Year : 2017  |  Volume : 11  |  Issue : 2  |  Page : 98-103

Audiological assessment in patients with chronic obstructive pulmonary disease

1 Department of Chest Diseases, Ain Shams University, Cairo, Egypt
2 Department of Audiology, Ain Shams University, Cairo, Egypt

Correspondence Address:
Iman H Galal
4 Ibn Haggar Askalany Street, Heliopolis, Cairo 11575
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Source of Support: None, Conflict of Interest: None

DOI: 10.4103/ejb.ejb_1_17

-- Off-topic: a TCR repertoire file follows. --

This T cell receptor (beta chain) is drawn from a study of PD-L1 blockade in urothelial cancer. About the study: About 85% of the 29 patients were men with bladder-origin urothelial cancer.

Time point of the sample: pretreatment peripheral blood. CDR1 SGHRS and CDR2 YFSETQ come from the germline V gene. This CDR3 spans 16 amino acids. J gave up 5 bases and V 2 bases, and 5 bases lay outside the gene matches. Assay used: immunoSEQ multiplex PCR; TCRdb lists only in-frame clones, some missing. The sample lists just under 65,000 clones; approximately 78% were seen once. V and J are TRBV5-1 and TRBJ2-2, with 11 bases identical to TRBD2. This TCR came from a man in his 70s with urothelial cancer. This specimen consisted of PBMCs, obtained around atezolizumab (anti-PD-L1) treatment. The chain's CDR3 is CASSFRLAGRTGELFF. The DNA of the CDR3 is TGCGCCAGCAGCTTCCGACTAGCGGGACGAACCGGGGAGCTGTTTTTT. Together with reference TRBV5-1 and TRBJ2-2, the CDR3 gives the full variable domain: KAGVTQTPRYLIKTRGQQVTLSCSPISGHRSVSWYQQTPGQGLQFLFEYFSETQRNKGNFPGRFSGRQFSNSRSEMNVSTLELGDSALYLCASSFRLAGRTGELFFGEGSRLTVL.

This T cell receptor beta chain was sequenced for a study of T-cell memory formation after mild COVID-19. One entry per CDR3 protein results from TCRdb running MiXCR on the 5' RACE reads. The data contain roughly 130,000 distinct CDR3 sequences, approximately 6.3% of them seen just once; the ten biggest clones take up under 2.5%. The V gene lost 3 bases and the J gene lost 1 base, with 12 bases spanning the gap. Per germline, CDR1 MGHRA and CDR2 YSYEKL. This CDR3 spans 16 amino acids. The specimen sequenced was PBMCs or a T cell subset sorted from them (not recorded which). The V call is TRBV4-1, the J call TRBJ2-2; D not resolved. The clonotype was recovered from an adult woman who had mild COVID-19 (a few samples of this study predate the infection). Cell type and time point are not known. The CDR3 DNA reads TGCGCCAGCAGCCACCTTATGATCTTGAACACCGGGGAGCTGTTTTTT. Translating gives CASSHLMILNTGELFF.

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Background Chronic obstructive pulmonary disease (COPD), as a multisystemic disease, might have an impact on the auditory function. Thus, this study was designed for the audiological assessment of COPD patients to investigate the effect of smoking, and to further assess its possible correlation with the severity of COPD. Patients and methods This prospective case–control study was conducted on 100 male patients with COPD with a mean age of 52.66±6.84 years. In addition, 25 healthy nonsmoker male participants with a mean age of 45.5±6.75 years were enrolled as the control group. For all COPD patients and controls, tympanometry and pure-tone audiometry at frequencies 250–8000 Hz were performed by an experienced audiologist. Results Tympanometry type C was observed in the right ear of 30 COPD patients and in the left ear of 28 COPD patients. All low and high frequency tone audiometry differed significantly between COPD patients and controls (P<0.001), and the cutoff for changes in auditory function was 15 dB at both low and high frequency tones with 96% sensitivity and 100% specificity. Audiometry and tympanometry in COPD patients were not affected by either the smoking status or the type of smoking (P>0.05). Both low and high frequency tone audiometry correlated significantly and inversely with partial pressure of oxygen and forced expiratory volume in the first second, whereas the annual COPD exacerbations correlated significantly and directly. Conclusion Changes in auditory function but not hearing loss is common in COPD and such audiological changes were not affected by smoking but correlates with the degree of airway obstruction and hypoxia as well as the rate of annual COPD exacerbation.

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